PMIP Documentation for CNRM-2
Centre National de Recherches Météorologiques: Model CNRM ARPEGE Cy14c (T31 L19) 1996
Mr. Jean-Francois Royer, CNRM METEO-FRANCE, 42 avenue coriolis, 31057 TOULOUSE cedex, FRANCE; Phone: 33 561 07 93 77; Fax:33 561 07 96 10; e-mail: email@example.com
World Wide Web URL: http://www.cnrm.meteo.fr
Number of days in each month: 31 28 31 30 31 30 31 31 30 31 30 31
but the 1rst, 5th and 9th year are leap years (29 days in february)
There is yet no paper based on the PMIP version or version 2 of ARPEGE Climat.
As a reference paper you can quote a published paper describing the results of version 0:
Deque,M; Dreveton,C; Braun,A; Cariolle,D (1994): The ARPEGE/IFS atmosphere model: A contribution to the French community climate modelling. Climate Dyn. 10(4/5, Sep), 249-266.
If required for detailed description of the parameterizations of version 2 an unpublished technical document: "Community modelling, 1996: ARPEGE-CLIMAT - Version 2- I. Algorithmic documentation." is available from: Michel.Deque@meteo.fr
Dandin, Ph; J.J. Morcrette,(1996): The ECMWF FMR scheme in the Meteo-France Climate model Arpege-Climat. Note de travail du Groupe de meteorologie de grande Echelle et Climat (GMGEC), no 50.( Available from: CNRM, 42 Av G Coriolis, F-31057 Toulouse Cedex, France).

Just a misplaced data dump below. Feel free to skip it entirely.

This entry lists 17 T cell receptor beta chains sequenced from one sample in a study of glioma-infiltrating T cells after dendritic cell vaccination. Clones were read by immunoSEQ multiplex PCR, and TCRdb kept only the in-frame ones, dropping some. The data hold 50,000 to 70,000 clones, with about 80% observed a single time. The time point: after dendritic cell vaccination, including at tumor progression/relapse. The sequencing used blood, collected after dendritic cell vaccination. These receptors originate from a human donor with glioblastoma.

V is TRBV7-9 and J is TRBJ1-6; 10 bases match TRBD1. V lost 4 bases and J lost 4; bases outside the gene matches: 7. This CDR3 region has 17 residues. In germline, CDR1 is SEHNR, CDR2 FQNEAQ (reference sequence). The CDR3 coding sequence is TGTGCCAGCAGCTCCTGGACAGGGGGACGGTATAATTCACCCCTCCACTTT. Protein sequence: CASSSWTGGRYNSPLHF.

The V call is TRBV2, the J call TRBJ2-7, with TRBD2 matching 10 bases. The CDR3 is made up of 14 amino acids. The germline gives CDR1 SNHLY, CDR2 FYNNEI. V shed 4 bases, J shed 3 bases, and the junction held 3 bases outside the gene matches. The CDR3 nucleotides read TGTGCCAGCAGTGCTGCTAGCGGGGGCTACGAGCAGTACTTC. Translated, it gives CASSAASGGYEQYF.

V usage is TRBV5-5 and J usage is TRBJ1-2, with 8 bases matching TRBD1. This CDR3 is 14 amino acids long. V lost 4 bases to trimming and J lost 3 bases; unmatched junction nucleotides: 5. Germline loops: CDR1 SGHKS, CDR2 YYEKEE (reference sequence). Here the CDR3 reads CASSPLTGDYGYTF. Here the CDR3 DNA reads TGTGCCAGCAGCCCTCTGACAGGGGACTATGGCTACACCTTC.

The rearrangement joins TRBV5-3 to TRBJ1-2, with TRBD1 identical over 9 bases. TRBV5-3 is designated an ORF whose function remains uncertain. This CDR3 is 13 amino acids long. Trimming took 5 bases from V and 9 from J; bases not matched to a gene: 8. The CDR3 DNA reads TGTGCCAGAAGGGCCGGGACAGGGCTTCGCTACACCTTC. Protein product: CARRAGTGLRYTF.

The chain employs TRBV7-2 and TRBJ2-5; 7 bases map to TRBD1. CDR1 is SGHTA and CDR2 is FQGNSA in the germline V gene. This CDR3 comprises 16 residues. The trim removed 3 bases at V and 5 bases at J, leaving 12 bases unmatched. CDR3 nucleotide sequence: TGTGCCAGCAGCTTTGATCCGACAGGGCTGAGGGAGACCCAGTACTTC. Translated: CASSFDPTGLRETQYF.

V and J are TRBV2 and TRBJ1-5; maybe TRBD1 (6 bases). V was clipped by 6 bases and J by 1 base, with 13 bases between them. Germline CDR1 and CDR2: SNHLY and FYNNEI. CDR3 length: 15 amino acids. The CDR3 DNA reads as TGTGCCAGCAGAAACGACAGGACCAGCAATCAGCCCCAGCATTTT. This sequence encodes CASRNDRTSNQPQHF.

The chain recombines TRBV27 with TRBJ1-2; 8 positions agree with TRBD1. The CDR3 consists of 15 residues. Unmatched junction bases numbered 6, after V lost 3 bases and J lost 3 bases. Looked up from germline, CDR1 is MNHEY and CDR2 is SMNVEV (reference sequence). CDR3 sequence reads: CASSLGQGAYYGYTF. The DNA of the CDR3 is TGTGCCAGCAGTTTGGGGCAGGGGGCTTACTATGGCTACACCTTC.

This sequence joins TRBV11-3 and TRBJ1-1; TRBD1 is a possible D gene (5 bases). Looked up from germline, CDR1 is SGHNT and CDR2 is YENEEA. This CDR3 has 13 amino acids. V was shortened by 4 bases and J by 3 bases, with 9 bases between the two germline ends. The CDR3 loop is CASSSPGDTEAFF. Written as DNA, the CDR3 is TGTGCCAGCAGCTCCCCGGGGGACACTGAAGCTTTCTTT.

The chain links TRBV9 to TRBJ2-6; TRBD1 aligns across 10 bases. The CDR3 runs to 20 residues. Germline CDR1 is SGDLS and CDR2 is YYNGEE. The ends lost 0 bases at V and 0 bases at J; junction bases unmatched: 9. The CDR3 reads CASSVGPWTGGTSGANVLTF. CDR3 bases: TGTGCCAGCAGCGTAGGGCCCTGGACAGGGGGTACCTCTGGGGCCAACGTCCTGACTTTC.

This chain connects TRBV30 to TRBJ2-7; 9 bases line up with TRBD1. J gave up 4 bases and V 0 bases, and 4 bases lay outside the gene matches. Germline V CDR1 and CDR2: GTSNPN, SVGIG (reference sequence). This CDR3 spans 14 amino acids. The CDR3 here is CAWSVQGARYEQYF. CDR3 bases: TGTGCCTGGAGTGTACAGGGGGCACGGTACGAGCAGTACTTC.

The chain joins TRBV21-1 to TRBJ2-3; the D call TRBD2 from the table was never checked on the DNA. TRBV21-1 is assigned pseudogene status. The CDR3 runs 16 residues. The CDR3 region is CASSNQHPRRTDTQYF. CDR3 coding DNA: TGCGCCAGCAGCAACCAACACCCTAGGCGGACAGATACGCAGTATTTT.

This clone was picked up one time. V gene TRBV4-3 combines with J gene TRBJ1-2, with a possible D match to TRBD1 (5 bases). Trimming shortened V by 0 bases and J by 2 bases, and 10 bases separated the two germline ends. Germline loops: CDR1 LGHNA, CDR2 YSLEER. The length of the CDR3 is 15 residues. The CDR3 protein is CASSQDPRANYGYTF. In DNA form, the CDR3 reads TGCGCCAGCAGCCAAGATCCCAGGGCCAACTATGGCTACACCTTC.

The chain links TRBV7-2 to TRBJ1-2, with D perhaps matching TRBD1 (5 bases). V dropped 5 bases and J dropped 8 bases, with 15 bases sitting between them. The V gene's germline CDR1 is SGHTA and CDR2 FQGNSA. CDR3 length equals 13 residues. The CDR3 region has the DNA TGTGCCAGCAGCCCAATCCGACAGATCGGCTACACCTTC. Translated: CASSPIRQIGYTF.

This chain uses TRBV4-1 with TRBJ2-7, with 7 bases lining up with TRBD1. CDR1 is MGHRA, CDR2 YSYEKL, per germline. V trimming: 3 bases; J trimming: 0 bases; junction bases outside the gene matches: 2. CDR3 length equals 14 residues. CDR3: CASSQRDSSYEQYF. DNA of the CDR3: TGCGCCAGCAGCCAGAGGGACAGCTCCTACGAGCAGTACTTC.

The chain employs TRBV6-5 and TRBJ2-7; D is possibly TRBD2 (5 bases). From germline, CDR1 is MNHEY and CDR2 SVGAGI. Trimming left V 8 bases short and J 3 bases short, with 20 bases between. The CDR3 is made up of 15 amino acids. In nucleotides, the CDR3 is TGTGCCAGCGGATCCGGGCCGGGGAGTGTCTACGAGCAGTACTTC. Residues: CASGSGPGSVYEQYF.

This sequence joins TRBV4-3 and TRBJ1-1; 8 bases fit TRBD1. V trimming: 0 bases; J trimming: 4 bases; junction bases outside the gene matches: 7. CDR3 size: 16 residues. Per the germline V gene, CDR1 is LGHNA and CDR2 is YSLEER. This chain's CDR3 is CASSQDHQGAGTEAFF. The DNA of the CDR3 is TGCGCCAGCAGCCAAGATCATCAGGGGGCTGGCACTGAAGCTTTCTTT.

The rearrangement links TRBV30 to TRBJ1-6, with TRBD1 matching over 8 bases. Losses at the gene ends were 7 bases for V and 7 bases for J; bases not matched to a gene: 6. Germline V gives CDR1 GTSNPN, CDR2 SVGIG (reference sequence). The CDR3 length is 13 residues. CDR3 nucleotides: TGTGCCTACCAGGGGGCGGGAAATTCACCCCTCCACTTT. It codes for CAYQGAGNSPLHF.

Deque,M; Piedelievre,JP (1995): High resolution climate simulation over Europe. Climate Dyn. 11(6, Aug), 321-339.
Douville, H.; J.F. Royer (1995): A new snow parameterization for the Meteo-France climate model. Part I: validation in stand-alone experiments. Climate Dynamics, 12, 21-35
Douville, H.; J.F. Royer (1995): A new snow parameterization for the Meteo-France climate model. Part II: validation in a 3-D GCM experiment. Climate Dynamics, 12, 37-52
Geleyn,JF; Bazile,E; Bougeault,P; Deque,M; Ivanovici,V; Joly,A; Labbe,L; Piedelievre,JP; Piriou,JM; Royer,JF (1995): Atmospheric parameterization schemes in Meteo-France's Arpege NWP model. ECMWF Seminar Proc. Parametrization of sub-grid scale physical processes(5-9 September 1994), 385-402.
Land surface processes are represented by the scheme of Noihlan and Planton (1989) which was implemented in the ARPEGE model by JF Mahfouf:
Mahfouf,JF; Manzi,AO; Noilhan,J; Giordani,H; Deque,M (1995): The land surface scheme ISBA within the Meteo-France climate model ARPEGE. Part I: Implementation and preliminary results. J. Climate 8(8, Aug), 2039-2057.